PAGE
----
Five senses. This is how we are taught to group ways of perception. Some argue there are more or fewer. Within these universal five, such as taste, some cultures subcategorize them differently. In certain places, people call green and blue the same thing, considering them as variations of the same shade. If we cut off one sense, we are told others can heighten. Perception, sensing, is a capricious thing, as powerful as it is subjective.
What of the lack of sensation? Numbness. To be blind, to be deaf, does not imply one does not feel. But numbness—physical, cerebral, or psychological is a nuanced thing. Subject a limb to extreme cold, fail to move your arm for hours, damage a nerve—numbness, as expected, will ensue. But what of the numbness of overexposure? With a scroll of the wrist or finger, nearly second nature, we tumble down a rabbit hole of worlds we may not know but see everyday: the real violence of war, the violence of callous comments on social media, ever-growing, interchangeable material addictions, photoshopped ideals, sex, on demand, of every kind and extreme variation, instant company, virtual dating. Our world’s access to experience is unlimited, but our ability to feel has never been less. What is the threshold between knowledge and numbness? In a society that saturates our senses, what does it mean to truly feel?
Issue III of Tabula Rasa invites its contributors to tackle the spectrum of numbness, from source to sensation, visualizing its implications and manifestations.
— Photographers include Adam Kremer, Boru O’Brien O’Connell, Brian William Green, Carolyne Loreé Teston, Charles Caesar, Clément Pascal, Danielle Ezzo, Eli Schmidt, Ian Baguskas, Keisuke Otobe, Peter Funch, Ryan James Caruthers, Sam Rock, Sergiy Barchuk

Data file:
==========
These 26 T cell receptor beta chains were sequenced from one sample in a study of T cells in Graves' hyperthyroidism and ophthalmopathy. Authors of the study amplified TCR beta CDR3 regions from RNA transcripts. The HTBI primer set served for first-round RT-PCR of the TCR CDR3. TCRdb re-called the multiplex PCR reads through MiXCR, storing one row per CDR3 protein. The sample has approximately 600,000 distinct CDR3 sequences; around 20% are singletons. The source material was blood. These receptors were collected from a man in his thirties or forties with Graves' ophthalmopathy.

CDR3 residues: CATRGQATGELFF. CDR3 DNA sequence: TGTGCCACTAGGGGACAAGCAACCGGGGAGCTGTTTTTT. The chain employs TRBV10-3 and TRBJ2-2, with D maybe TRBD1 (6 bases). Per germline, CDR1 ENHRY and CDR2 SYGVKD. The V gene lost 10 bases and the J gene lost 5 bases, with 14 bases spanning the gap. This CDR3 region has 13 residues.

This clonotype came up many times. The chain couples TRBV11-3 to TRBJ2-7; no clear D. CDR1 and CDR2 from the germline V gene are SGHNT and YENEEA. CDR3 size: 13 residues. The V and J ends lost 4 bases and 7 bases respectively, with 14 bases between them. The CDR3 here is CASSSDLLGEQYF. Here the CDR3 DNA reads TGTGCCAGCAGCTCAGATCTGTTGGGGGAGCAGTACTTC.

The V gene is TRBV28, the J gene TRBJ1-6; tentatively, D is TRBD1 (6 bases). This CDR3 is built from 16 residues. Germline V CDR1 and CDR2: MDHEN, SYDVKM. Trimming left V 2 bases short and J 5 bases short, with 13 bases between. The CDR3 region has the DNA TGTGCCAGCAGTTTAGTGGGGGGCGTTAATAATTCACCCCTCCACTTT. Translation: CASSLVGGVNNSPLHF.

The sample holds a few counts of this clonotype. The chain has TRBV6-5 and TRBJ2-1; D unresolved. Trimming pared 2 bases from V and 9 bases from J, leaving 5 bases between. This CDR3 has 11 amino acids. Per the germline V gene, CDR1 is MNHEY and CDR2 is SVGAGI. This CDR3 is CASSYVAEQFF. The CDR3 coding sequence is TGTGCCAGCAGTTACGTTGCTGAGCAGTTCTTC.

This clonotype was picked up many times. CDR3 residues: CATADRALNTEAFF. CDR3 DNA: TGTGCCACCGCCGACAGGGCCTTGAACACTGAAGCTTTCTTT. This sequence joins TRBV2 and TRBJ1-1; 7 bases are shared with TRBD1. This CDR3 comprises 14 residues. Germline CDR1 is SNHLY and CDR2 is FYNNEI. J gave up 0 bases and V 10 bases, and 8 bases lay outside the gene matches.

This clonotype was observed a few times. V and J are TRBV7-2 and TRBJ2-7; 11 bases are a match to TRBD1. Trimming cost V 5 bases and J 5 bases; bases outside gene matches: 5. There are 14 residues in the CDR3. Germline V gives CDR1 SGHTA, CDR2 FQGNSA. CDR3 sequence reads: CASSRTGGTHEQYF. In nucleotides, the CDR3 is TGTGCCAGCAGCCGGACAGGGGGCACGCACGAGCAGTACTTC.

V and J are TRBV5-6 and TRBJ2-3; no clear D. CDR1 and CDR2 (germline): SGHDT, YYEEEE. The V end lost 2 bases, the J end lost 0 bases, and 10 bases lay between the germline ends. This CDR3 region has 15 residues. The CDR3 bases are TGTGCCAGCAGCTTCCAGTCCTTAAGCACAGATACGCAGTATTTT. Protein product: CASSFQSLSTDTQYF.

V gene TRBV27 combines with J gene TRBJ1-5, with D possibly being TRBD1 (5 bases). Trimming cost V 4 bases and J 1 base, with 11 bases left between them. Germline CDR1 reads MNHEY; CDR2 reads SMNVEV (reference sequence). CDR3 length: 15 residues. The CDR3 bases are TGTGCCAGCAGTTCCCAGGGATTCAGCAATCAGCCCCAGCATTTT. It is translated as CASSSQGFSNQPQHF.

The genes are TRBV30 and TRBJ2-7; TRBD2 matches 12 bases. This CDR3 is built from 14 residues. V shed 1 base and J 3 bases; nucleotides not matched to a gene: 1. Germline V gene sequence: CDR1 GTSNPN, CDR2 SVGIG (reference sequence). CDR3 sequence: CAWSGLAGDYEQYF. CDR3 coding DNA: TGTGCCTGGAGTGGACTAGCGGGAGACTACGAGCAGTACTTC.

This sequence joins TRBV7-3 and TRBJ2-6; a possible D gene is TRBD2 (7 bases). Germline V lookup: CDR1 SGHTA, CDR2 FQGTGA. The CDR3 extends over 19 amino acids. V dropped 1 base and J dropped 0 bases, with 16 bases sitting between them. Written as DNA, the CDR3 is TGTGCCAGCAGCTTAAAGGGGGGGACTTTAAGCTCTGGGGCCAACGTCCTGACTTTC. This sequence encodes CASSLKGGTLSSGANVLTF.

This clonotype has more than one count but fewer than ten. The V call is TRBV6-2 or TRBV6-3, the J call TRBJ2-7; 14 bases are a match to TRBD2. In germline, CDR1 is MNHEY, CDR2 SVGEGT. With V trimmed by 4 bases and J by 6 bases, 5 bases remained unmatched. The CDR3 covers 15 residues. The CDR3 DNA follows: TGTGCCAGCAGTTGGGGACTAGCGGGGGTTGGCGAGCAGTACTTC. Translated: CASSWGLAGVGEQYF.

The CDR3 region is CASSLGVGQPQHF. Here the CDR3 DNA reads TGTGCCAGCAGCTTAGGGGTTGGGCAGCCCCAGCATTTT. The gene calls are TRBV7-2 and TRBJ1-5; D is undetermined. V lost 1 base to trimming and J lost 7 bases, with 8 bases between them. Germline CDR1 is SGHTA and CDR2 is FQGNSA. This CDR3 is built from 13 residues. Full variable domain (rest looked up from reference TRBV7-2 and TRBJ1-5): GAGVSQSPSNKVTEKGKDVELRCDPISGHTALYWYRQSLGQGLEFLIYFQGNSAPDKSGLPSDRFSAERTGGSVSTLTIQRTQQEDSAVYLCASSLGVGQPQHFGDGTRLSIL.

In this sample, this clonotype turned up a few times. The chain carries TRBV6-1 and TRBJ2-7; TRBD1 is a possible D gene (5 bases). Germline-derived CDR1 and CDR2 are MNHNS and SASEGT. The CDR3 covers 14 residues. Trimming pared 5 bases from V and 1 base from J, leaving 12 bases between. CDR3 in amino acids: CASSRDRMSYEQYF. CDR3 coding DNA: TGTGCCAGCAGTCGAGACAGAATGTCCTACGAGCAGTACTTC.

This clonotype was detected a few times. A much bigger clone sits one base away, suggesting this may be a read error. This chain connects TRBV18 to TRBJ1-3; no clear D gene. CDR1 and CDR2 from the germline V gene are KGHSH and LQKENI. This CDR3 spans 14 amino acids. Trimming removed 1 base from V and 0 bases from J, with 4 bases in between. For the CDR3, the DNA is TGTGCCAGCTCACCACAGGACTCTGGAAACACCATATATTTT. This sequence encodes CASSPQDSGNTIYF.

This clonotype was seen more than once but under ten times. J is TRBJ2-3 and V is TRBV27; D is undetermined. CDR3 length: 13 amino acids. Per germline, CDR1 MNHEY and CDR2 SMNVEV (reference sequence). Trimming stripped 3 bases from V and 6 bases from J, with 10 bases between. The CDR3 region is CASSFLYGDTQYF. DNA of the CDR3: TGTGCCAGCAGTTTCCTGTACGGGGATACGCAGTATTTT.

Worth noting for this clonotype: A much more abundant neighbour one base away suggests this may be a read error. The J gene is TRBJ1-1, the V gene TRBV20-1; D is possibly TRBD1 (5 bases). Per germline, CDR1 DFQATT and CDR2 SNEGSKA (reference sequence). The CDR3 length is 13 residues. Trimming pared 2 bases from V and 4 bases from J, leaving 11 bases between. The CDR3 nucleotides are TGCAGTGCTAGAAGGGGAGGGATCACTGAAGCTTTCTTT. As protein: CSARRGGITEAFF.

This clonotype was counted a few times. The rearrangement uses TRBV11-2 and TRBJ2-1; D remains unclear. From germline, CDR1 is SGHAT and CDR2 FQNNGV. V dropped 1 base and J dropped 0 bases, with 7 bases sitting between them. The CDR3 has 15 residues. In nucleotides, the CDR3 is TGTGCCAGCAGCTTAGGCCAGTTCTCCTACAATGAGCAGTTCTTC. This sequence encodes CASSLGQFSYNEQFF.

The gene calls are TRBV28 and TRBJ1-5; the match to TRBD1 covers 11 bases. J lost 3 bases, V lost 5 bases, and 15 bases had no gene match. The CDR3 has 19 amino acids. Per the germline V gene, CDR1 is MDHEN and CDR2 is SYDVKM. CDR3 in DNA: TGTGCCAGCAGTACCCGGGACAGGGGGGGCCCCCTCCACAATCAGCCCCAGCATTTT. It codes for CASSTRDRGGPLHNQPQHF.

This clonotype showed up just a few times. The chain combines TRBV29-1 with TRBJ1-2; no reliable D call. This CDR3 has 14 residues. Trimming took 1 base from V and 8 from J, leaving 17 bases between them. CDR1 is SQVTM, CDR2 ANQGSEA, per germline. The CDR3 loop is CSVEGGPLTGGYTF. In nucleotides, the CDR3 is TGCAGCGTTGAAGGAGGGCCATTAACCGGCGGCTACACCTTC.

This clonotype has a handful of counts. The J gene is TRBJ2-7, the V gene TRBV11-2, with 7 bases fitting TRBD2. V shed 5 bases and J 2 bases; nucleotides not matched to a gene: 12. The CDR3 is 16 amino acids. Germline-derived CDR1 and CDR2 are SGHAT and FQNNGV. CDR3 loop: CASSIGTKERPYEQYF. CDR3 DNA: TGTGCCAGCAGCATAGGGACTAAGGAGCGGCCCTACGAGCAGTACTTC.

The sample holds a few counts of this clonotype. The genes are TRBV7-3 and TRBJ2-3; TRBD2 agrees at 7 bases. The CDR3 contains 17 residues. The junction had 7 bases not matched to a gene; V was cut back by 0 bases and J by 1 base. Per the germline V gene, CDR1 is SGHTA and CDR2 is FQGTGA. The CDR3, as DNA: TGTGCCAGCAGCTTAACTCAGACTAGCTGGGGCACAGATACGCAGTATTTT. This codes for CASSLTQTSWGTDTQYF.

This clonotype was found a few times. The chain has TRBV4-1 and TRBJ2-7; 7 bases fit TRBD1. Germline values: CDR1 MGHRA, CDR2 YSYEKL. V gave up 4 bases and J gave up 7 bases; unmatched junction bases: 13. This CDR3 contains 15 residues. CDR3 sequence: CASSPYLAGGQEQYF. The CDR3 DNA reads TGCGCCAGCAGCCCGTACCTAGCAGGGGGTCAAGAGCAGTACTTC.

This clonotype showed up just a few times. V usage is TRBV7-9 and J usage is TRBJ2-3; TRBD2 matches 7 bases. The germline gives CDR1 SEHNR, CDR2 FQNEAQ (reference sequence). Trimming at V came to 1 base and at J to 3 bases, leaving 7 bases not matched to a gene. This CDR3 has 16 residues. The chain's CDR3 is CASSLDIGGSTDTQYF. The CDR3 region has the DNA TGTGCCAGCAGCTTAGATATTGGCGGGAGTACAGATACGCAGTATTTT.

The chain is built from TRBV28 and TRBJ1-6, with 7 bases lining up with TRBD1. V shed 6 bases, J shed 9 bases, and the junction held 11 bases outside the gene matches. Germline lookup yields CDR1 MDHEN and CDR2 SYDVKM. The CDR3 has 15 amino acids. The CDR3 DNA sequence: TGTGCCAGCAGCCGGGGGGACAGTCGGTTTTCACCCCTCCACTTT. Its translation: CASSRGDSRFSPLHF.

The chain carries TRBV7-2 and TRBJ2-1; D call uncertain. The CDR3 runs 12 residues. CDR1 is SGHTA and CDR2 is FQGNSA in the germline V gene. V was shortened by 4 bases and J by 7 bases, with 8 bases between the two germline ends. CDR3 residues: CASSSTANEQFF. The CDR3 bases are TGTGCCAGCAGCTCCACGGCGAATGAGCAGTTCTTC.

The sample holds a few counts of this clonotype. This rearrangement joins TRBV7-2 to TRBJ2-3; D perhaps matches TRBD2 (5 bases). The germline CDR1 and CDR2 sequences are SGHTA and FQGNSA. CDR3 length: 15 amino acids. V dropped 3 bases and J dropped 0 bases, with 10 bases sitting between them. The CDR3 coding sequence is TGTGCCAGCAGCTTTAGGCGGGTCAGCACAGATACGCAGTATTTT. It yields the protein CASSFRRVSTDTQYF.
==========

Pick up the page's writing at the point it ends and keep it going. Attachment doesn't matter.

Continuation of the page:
Fixation—is it tangible? Ephemeral? Psychological or physical? Is it something you experience with all five senses, or something you sense but can’t put a finger on? Is it the glue that binds us to our desires? Or the edge of a blade that untethers us from ourselves? Is fixation dependent on what we perceive? Or how we perceive ourselves? Issue II of Tabula Rasa invites photographers to consider their fixation beyond the realm of an object of desire. Using the image, we encourage contributing artists to the concept of fixation—personal, societal and cultural—exploring its foundation, its experience, and its aftermath.
— Photographers include Alex Lockett, Bryson Rand, Daniel King, Edward Mulvihill, Frankie & Nikki, Fryd Frydendahl, Josefine Seifert, June Canedo, Magdalena Siwicka, Renell Medrano, Sean Vegezzi, and Stefano Galuzzi